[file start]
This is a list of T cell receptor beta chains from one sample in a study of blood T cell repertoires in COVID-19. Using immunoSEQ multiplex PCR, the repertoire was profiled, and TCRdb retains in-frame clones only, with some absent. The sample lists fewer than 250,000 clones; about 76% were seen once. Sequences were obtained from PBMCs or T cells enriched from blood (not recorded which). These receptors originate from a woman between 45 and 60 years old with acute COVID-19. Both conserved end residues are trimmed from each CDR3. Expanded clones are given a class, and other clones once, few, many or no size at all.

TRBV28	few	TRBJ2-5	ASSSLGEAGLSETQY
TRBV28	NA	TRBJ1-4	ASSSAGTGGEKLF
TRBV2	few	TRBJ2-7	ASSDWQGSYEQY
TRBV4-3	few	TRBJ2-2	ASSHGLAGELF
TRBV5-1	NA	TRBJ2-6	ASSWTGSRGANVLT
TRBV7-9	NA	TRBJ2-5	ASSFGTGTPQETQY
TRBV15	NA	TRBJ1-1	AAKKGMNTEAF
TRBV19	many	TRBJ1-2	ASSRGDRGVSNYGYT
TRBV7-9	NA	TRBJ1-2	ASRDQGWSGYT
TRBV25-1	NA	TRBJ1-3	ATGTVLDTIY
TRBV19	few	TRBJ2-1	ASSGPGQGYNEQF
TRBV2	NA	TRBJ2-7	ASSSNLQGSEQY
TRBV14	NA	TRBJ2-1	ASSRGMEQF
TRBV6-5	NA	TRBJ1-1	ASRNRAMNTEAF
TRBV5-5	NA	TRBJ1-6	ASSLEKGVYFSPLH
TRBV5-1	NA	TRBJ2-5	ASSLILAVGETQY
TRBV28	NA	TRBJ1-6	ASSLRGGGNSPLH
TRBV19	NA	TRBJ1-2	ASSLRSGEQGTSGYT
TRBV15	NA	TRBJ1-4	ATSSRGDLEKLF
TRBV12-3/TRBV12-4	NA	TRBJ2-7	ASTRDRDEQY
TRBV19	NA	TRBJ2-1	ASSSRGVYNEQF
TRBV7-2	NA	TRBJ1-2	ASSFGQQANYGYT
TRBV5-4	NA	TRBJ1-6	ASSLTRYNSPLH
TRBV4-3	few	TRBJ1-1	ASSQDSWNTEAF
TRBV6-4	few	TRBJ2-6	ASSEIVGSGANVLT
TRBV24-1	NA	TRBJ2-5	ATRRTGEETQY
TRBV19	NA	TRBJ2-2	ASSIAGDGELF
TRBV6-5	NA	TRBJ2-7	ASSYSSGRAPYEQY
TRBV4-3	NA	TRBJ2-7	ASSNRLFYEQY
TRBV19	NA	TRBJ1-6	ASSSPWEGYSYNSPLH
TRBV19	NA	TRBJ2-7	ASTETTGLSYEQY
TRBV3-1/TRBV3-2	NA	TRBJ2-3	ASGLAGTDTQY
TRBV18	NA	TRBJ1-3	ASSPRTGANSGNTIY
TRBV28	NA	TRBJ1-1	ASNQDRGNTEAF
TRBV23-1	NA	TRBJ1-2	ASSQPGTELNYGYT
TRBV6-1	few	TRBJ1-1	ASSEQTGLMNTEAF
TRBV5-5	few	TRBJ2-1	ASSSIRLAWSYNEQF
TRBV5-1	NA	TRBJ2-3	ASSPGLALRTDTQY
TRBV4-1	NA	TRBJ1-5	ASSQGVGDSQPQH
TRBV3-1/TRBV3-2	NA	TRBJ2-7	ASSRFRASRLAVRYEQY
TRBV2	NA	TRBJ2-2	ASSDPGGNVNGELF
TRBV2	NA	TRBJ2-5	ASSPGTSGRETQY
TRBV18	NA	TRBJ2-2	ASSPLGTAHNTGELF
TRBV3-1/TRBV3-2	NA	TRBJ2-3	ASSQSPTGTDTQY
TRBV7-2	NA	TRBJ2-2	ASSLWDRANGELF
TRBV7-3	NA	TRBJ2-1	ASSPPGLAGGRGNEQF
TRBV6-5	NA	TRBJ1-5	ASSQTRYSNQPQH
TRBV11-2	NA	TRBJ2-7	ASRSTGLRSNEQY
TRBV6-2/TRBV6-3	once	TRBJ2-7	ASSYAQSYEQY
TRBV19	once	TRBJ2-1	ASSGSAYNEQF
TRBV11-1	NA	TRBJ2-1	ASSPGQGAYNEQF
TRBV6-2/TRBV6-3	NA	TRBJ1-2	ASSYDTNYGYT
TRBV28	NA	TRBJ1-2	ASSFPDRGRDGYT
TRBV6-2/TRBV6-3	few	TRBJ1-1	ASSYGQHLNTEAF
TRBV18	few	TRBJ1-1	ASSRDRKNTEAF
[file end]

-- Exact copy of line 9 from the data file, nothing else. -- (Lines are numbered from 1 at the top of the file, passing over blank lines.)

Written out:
TRBV19	many	TRBJ1-2	ASSRGDRGVSNYGYT